Henry Schwarzschild's Letter of Resignation from Sh'ma

Henry Schwarzschild was a German Jew who came to the United States in 1939 and devoted his life to the protection of liberty.  Reprinted here, for your consideration, is his letter of resignation from the journal Sh’ma in 1982:

This is my resignation from the Editorial Advisory Board of Sh’ma.

The contributions from me that you have published over the years have been few in number and less than earth-shaking in import, and you are therefore not deprived of a great editorial asset.  In any case, my resignation has almost nothing to do with my relationship to Sh’ma as such.  It is the consequence of a very much superordinated reorientation by me of my relationship to the Jewish community in the largest sense. Let me explain as best I can.

For a generation now, I have been deeply troubled by the chauvinistic assumptions and repressive effects of Israeli nationalism.  I have experienced the War on Lebanon of the past few weeks as a turning point in Jewish history and consciousness exceeded in importance only by the End of the Second Commonwealth and the Holocaust.  I have resisted the interference for over thirty years, but the War on Lebanon has now made clear to me that the resumption of political power by the Jewish people after two thousand years of diaspora has been a tragedy of historical dimensions.  The State of Israel has demanded recognition a the modern political incarnation of the Jewish people.  To grant that is to betray the Jewish tradition.

The State of Israel and its supporters have probably been right all along in arguing that political power comes at the price of the normal detritus of the nation state, such as Jewish criminals, prostitutes, and generals. They may also be right in asserting that the War on Lebanon is the sort of thing a Jewish state has to do to survive.  I am not disposed to await the outcome of debates by politicians and theologians on whether the threat from the Palestine Liberation Organization was sufficiently clear and present to justify the killing of so many Lebanese and Palestinian men, women, and children, or only so many.  I will not avoid an unambiguous response to the Israeli army’s turning of West Beirut into another Warsaw ghetto.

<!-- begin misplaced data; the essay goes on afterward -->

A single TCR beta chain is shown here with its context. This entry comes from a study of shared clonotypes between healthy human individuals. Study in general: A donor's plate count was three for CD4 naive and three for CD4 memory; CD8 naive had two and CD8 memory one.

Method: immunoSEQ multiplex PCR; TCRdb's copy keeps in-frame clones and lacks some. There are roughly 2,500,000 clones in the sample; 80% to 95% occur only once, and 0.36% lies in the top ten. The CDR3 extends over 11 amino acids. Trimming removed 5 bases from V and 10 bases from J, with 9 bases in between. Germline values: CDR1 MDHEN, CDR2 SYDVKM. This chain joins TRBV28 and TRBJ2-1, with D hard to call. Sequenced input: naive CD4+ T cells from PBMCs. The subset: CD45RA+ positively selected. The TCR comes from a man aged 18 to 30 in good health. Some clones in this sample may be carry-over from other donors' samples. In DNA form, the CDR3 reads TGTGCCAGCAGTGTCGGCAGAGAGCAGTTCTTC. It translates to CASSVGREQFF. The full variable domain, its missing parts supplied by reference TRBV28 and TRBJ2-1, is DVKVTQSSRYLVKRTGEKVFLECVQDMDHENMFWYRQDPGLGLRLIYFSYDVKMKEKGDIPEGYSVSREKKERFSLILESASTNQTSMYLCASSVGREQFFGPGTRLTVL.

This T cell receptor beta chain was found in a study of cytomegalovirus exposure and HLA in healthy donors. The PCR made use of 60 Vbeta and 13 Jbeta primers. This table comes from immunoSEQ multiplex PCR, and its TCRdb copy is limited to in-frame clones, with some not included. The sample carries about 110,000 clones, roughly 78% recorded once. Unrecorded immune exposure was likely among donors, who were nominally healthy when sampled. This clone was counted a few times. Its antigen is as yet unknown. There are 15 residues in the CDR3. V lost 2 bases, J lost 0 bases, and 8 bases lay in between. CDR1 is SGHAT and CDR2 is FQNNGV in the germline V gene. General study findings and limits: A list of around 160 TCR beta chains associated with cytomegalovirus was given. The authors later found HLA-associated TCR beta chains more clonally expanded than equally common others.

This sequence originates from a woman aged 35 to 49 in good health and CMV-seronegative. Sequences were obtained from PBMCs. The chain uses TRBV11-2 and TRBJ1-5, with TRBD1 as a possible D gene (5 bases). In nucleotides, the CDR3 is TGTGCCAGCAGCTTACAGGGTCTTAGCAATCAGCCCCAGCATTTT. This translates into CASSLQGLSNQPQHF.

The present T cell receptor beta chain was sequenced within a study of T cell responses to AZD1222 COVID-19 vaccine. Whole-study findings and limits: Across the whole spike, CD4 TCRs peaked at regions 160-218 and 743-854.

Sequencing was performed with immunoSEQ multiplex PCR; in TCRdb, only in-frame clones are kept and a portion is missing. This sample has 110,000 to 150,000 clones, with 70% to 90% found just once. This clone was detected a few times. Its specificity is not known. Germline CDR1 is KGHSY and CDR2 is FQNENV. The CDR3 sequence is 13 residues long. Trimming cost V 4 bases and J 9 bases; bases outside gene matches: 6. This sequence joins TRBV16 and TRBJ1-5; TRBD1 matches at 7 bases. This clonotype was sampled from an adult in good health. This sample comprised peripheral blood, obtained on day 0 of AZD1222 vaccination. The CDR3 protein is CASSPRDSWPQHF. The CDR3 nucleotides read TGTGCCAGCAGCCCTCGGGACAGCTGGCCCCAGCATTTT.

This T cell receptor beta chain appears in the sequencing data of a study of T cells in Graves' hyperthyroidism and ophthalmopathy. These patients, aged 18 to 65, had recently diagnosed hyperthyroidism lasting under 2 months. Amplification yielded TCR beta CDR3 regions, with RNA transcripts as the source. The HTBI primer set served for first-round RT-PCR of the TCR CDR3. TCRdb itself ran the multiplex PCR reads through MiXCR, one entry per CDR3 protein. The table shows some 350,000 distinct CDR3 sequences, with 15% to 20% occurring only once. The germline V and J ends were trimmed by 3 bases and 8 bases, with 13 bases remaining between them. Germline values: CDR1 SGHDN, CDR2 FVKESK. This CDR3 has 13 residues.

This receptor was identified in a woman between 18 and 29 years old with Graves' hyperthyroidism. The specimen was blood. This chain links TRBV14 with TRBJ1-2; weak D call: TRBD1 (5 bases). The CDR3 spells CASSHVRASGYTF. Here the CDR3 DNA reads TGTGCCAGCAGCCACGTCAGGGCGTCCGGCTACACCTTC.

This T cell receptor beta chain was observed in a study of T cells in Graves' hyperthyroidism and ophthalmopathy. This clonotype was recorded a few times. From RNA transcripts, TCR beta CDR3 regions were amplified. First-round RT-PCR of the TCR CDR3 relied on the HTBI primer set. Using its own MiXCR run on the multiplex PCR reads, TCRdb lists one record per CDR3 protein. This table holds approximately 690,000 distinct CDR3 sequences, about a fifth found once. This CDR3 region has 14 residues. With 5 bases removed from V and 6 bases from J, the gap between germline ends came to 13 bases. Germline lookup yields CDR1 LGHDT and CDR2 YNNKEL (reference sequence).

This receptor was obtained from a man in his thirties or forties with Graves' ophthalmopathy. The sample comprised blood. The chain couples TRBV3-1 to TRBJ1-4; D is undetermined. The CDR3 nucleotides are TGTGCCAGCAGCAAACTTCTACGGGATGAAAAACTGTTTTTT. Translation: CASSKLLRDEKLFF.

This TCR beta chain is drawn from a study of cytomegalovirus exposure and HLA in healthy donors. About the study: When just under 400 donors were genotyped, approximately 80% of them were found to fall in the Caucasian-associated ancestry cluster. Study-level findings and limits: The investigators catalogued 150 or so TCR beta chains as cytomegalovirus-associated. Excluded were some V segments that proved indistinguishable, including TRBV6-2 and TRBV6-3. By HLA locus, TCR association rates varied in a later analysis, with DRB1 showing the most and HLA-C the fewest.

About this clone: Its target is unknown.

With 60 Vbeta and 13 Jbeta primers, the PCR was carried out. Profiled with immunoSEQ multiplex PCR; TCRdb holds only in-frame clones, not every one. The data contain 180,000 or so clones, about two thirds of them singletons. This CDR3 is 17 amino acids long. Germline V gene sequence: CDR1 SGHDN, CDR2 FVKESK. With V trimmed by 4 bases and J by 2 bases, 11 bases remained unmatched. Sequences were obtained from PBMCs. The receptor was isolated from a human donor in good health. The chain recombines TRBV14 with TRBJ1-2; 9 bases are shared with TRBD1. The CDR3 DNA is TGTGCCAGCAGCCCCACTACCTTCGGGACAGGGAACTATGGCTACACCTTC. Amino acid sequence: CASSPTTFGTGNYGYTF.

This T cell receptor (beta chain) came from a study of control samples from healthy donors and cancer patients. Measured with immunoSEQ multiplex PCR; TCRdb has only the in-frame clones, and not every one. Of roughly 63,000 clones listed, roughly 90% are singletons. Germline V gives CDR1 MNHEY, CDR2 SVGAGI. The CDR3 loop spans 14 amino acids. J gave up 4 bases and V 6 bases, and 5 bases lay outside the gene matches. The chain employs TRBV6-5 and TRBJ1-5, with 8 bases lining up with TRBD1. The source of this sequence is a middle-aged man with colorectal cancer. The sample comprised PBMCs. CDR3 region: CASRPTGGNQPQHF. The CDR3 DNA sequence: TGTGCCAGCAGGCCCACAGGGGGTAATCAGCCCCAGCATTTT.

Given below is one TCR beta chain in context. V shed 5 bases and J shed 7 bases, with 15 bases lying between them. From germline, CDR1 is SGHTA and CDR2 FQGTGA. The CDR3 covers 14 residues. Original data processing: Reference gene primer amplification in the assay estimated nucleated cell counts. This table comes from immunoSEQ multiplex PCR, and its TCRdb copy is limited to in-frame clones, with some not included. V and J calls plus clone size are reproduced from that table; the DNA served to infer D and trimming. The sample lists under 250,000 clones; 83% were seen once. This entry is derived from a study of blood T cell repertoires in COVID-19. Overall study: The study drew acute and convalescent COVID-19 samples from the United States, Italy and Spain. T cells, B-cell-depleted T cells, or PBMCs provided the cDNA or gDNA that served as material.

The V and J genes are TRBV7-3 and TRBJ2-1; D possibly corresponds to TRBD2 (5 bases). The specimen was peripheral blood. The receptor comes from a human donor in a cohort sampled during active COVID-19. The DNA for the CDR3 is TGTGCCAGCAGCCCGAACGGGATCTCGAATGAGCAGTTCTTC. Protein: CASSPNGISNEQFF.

I now conclude and avow that the price of a Jewish state is, to me, Jewishly unacceptable and that the existence of this (or any similar) Jewish ethnic religious nation state is a Jewish, i.e. a human and moral, disaster and violates every remaining value for which Judaism and Jews might exist in history.  The lethal military triumphalism and corrosive racism that inheres in the State and in its supporters (both there and here) are profoundly abhorrent to me.  So is the message that now goes forth to the nations of the world that the Jewish people claim the right to impose a holocaust on others in order to preserve its State.

For several decades, I have supported those minority forces in and for the State that wanted to salvage the values of peace and social justice that the Jewish tradition commands.  The “blitzkrieg” in Lebanon, terrifying and Teutonic in its ruthlessness, shows how vain those hopes have been.

I now renounce the State of Israel, disavow any political connection or emotional obligation to it, and declare myself its enemy.  I retain, of course, the same deep concern for its inhabitants, Jewish, Arab, and other, that I hold for all humankind.

I remain a member of the Jewish people—indeed, I have no other inner identity.  But the State of Israel has now also triumphed over the Jewish people and its history, for the time being at least.  I deem it possible that the State, morally bankrupted and mortally endangered by its victories, will prove essential to the survival of the Jewish people and that it may likely take the Jewish people with it to eventual extinction.  Yet I believe that the death of the Jewish people would not be inherently more tragic than the death of the Palestinian people that Israel and its supporters evidently seek or at least accept as the cost of the “security” of the State of Israel.  The price of the millennial survival of the Jewish people has been high; I did not think the point was to make others pay it.  That moral scandal intolerably assaults the accumulated values of Jewish history and tradition.

If those be the places where the State of Israel chooses to stand, I cannot stand with it.  I therefore resign all connections with Jewish political and public institutions that will not radically oppose the State and its claim to Jewish legitimacy.  Sh’ma is one of those.

Reprinted in “What We’ve Always Known: A Century’s Sample of Dissenting Voices” by Marilyn Kleinberg Neimark, which is part of a collection of writings on the Israeli-Palestinian conflict entitled Wrestling with Zion, Tony Kushner & Alisa Solomon, eds. (2003)

See also Palestine / Israel:  An anthology of useful articles on Palestine and Israel from a variety of perspectives

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